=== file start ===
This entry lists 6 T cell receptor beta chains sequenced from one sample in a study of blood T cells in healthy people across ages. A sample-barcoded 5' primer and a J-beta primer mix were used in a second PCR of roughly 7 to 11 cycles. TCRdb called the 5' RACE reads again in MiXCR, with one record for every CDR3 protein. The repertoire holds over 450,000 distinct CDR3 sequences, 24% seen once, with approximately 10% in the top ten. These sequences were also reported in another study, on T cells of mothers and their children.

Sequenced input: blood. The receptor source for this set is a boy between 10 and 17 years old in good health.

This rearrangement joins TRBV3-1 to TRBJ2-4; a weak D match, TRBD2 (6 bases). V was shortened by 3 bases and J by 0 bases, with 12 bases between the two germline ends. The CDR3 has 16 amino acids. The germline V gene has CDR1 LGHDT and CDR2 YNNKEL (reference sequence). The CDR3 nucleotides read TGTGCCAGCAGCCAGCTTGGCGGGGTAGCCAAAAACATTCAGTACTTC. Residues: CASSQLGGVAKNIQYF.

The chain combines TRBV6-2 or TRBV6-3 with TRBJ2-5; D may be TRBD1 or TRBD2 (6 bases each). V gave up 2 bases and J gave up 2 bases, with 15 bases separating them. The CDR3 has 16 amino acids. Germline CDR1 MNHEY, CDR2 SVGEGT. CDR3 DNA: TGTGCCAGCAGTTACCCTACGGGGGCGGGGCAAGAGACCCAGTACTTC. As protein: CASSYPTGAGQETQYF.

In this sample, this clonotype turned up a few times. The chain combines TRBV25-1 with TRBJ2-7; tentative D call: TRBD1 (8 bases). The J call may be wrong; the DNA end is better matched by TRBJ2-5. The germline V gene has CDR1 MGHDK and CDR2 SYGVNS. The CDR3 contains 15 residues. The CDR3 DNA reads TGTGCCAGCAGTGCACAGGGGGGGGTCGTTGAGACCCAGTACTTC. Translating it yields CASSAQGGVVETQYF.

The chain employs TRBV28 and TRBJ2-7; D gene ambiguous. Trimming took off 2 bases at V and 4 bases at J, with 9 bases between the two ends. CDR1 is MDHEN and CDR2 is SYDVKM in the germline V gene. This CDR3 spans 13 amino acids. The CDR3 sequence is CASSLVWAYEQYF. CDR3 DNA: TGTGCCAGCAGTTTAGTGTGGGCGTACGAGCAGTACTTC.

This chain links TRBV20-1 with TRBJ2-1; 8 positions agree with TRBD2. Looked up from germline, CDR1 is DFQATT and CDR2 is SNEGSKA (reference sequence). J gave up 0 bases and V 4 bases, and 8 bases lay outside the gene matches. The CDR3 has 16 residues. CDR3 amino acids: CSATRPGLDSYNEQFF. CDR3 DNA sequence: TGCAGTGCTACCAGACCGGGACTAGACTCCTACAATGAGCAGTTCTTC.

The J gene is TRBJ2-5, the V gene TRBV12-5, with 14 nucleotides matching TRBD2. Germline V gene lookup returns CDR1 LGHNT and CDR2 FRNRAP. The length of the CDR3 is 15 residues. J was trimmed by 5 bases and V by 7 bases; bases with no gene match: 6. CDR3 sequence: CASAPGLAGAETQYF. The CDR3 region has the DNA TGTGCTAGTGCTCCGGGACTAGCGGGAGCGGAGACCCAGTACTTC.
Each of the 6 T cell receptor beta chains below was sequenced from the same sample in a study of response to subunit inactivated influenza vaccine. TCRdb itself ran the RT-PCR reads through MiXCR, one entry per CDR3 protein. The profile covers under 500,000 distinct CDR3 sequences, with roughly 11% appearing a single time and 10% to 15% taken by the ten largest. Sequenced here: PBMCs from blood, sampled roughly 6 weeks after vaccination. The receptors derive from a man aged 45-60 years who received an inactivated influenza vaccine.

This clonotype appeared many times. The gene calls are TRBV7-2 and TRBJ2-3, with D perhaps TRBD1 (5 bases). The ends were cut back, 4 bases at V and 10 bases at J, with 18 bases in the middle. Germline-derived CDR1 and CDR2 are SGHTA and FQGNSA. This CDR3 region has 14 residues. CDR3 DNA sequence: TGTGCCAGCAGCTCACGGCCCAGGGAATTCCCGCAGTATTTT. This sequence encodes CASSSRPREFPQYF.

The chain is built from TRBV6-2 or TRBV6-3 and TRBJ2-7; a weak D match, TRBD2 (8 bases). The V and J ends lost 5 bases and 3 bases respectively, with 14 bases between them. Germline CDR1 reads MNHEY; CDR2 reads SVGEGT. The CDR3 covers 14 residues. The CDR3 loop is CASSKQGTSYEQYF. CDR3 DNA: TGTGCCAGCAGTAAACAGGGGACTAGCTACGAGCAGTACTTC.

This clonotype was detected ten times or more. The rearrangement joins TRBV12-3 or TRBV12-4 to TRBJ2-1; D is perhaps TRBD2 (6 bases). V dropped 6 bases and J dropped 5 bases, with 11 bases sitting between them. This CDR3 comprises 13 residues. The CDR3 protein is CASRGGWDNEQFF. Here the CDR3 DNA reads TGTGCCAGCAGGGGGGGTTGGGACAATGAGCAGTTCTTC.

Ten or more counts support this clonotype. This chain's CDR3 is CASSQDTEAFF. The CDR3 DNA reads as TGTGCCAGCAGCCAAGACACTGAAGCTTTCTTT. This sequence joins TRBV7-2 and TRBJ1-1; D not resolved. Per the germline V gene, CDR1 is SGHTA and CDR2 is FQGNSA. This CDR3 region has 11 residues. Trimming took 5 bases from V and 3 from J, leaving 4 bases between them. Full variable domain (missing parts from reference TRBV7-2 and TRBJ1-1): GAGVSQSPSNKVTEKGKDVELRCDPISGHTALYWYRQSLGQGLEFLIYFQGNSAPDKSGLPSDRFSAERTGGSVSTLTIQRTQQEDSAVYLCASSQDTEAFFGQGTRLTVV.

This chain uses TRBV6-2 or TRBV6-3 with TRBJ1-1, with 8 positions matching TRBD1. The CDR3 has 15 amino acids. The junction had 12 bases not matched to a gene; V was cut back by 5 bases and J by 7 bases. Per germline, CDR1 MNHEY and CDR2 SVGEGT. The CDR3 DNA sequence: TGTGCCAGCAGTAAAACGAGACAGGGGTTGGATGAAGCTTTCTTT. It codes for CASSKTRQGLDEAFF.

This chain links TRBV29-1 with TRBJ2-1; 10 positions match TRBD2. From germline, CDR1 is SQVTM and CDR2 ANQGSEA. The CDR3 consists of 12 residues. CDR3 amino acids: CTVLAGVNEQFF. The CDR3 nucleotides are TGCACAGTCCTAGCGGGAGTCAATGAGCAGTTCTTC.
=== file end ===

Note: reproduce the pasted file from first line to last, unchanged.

This entry lists 6 T cell receptor beta chains sequenced from one sample in a study of blood T cells in healthy people across ages. A sample-barcoded 5' primer and a J-beta primer mix were used in a second PCR of roughly 7 to 11 cycles. TCRdb called the 5' RACE reads again in MiXCR, with one record for every CDR3 protein. The repertoire holds over 450,000 distinct CDR3 sequences, 24% seen once, with approximately 10% in the top ten. These sequences were also reported in another study, on T cells of mothers and their children.

Sequenced input: blood. The receptor source for this set is a boy between 10 and 17 years old in good health.

This rearrangement joins TRBV3-1 to TRBJ2-4; a weak D match, TRBD2 (6 bases). V was shortened by 3 bases and J by 0 bases, with 12 bases between the two germline ends. The CDR3 has 16 amino acids. The germline V gene has CDR1 LGHDT and CDR2 YNNKEL (reference sequence). The CDR3 nucleotides read TGTGCCAGCAGCCAGCTTGGCGGGGTAGCCAAAAACATTCAGTACTTC. Residues: CASSQLGGVAKNIQYF.

The chain combines TRBV6-2 or TRBV6-3 with TRBJ2-5; D may be TRBD1 or TRBD2 (6 bases each). V gave up 2 bases and J gave up 2 bases, with 15 bases separating them. The CDR3 has 16 amino acids. Germline CDR1 MNHEY, CDR2 SVGEGT. CDR3 DNA: TGTGCCAGCAGTTACCCTACGGGGGCGGGGCAAGAGACCCAGTACTTC. As protein: CASSYPTGAGQETQYF.

In this sample, this clonotype turned up a few times. The chain combines TRBV25-1 with TRBJ2-7; tentative D call: TRBD1 (8 bases). The J call may be wrong; the DNA end is better matched by TRBJ2-5. The germline V gene has CDR1 MGHDK and CDR2 SYGVNS. The CDR3 contains 15 residues. The CDR3 DNA reads TGTGCCAGCAGTGCACAGGGGGGGGTCGTTGAGACCCAGTACTTC. Translating it yields CASSAQGGVVETQYF.

The chain employs TRBV28 and TRBJ2-7; D gene ambiguous. Trimming took off 2 bases at V and 4 bases at J, with 9 bases between the two ends. CDR1 is MDHEN and CDR2 is SYDVKM in the germline V gene. This CDR3 spans 13 amino acids. The CDR3 sequence is CASSLVWAYEQYF. CDR3 DNA: TGTGCCAGCAGTTTAGTGTGGGCGTACGAGCAGTACTTC.

This chain links TRBV20-1 with TRBJ2-1; 8 positions agree with TRBD2. Looked up from germline, CDR1 is DFQATT and CDR2 is SNEGSKA (reference sequence). J gave up 0 bases and V 4 bases, and 8 bases lay outside the gene matches. The CDR3 has 16 residues. CDR3 amino acids: CSATRPGLDSYNEQFF. CDR3 DNA sequence: TGCAGTGCTACCAGACCGGGACTAGACTCCTACAATGAGCAGTTCTTC.

The J gene is TRBJ2-5, the V gene TRBV12-5, with 14 nucleotides matching TRBD2. Germline V gene lookup returns CDR1 LGHNT and CDR2 FRNRAP. The length of the CDR3 is 15 residues. J was trimmed by 5 bases and V by 7 bases; bases with no gene match: 6. CDR3 sequence: CASAPGLAGAETQYF. The CDR3 region has the DNA TGTGCTAGTGCTCCGGGACTAGCGGGAGCGGAGACCCAGTACTTC.
Each of the 6 T cell receptor beta chains below was sequenced from the same sample in a study of response to subunit inactivated influenza vaccine. TCRdb itself ran the RT-PCR reads through MiXCR, one entry per CDR3 protein. The profile covers under 500,000 distinct CDR3 sequences, with roughly 11% appearing a single time and 10% to 15% taken by the ten largest. Sequenced here: PBMCs from blood, sampled roughly 6 weeks after vaccination. The receptors derive from a man aged 45-60 years who received an inactivated influenza vaccine.

This clonotype appeared many times. The gene calls are TRBV7-2 and TRBJ2-3, with D perhaps TRBD1 (5 bases). The ends were cut back, 4 bases at V and 10 bases at J, with 18 bases in the middle. Germline-derived CDR1 and CDR2 are SGHTA and FQGNSA. This CDR3 region has 14 residues. CDR3 DNA sequence: TGTGCCAGCAGCTCACGGCCCAGGGAATTCCCGCAGTATTTT. This sequence encodes CASSSRPREFPQYF.

The chain is built from TRBV6-2 or TRBV6-3 and TRBJ2-7; a weak D match, TRBD2 (8 bases). The V and J ends lost 5 bases and 3 bases respectively, with 14 bases between them. Germline CDR1 reads MNHEY; CDR2 reads SVGEGT. The CDR3 covers 14 residues. The CDR3 loop is CASSKQGTSYEQYF. CDR3 DNA: TGTGCCAGCAGTAAACAGGGGACTAGCTACGAGCAGTACTTC.

This clonotype was detected ten times or more. The rearrangement joins TRBV12-3 or TRBV12-4 to TRBJ2-1; D is perhaps TRBD2 (6 bases). V dropped 6 bases and J dropped 5 bases, with 11 bases sitting between them. This CDR3 comprises 13 residues. The CDR3 protein is CASRGGWDNEQFF. Here the CDR3 DNA reads TGTGCCAGCAGGGGGGGTTGGGACAATGAGCAGTTCTTC.

Ten or more counts support this clonotype. This chain's CDR3 is CASSQDTEAFF. The CDR3 DNA reads as TGTGCCAGCAGCCAAGACACTGAAGCTTTCTTT. This sequence joins TRBV7-2 and TRBJ1-1; D not resolved. Per the germline V gene, CDR1 is SGHTA and CDR2 is FQGNSA. This CDR3 region has 11 residues. Trimming took 5 bases from V and 3 from J, leaving 4 bases between them. Full variable domain (missing parts from reference TRBV7-2 and TRBJ1-1): GAGVSQSPSNKVTEKGKDVELRCDPISGHTALYWYRQSLGQGLEFLIYFQGNSAPDKSGLPSDRFSAERTGGSVSTLTIQRTQQEDSAVYLCASSQDTEAFFGQGTRLTVV.

This chain uses TRBV6-2 or TRBV6-3 with TRBJ1-1, with 8 positions matching TRBD1. The CDR3 has 15 amino acids. The junction had 12 bases not matched to a gene; V was cut back by 5 bases and J by 7 bases. Per germline, CDR1 MNHEY and CDR2 SVGEGT. The CDR3 DNA sequence: TGTGCCAGCAGTAAAACGAGACAGGGGTTGGATGAAGCTTTCTTT. It codes for CASSKTRQGLDEAFF.

This chain links TRBV29-1 with TRBJ2-1; 10 positions match TRBD2. From germline, CDR1 is SQVTM and CDR2 ANQGSEA. The CDR3 consists of 12 residues. CDR3 amino acids: CTVLAGVNEQFF. The CDR3 nucleotides are TGCACAGTCCTAGCGGGAGTCAATGAGCAGTTCTTC.